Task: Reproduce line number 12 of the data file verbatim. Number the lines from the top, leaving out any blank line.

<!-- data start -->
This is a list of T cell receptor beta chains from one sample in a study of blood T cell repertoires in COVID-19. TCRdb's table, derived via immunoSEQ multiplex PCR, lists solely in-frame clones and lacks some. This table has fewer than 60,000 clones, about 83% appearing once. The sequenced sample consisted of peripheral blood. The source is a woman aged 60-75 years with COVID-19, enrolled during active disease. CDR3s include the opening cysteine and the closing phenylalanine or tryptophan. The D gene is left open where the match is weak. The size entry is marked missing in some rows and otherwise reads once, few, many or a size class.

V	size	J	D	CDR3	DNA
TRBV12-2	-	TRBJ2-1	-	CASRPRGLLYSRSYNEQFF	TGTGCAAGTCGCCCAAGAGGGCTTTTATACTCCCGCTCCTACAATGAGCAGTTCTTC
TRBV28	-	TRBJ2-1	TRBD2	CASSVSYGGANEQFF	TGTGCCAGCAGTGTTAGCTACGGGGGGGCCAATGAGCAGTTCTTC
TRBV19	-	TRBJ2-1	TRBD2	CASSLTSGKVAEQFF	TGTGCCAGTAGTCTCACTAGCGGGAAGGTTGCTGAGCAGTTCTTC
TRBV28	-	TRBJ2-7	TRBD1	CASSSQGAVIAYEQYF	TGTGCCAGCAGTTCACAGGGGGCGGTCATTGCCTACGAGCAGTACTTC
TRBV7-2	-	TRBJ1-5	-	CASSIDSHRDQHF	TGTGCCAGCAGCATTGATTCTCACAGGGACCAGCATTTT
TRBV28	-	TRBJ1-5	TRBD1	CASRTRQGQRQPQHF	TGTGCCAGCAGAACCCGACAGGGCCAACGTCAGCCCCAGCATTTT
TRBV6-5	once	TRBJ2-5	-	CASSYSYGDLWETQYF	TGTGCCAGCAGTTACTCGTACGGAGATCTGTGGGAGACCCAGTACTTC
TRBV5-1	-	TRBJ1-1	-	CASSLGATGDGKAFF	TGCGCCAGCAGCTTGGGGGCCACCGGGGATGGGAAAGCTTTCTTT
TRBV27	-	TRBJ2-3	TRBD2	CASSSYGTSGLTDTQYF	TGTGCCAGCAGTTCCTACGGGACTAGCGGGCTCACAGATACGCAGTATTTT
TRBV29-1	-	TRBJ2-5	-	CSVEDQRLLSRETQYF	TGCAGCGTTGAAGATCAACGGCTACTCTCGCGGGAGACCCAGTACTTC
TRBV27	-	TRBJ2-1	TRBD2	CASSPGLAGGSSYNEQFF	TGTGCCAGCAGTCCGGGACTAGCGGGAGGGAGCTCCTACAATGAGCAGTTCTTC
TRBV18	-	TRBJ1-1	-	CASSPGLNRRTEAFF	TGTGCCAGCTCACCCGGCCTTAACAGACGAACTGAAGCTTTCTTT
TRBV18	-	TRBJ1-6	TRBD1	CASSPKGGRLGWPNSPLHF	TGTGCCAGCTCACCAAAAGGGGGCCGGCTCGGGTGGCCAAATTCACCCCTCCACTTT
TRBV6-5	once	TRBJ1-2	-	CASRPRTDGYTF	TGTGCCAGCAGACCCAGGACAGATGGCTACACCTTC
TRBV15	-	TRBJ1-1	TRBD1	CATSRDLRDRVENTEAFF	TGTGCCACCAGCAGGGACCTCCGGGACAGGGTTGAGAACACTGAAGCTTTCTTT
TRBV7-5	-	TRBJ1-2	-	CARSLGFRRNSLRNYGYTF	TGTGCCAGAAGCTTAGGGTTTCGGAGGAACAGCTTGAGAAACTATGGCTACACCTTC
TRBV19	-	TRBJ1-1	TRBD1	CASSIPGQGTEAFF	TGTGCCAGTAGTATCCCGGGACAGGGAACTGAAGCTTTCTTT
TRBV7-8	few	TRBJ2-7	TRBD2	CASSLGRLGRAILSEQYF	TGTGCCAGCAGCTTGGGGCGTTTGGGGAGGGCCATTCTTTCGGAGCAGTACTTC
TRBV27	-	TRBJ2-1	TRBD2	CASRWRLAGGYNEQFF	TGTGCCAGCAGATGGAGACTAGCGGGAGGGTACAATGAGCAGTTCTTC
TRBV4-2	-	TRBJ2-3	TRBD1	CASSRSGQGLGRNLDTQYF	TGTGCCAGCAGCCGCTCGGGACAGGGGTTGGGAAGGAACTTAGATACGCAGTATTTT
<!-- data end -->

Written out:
TRBV29-1	-	TRBJ2-5	-	CSVEDQRLLSRETQYF	TGCAGCGTTGAAGATCAACGGCTACTCTCGCGGGAGACCCAGTACTTC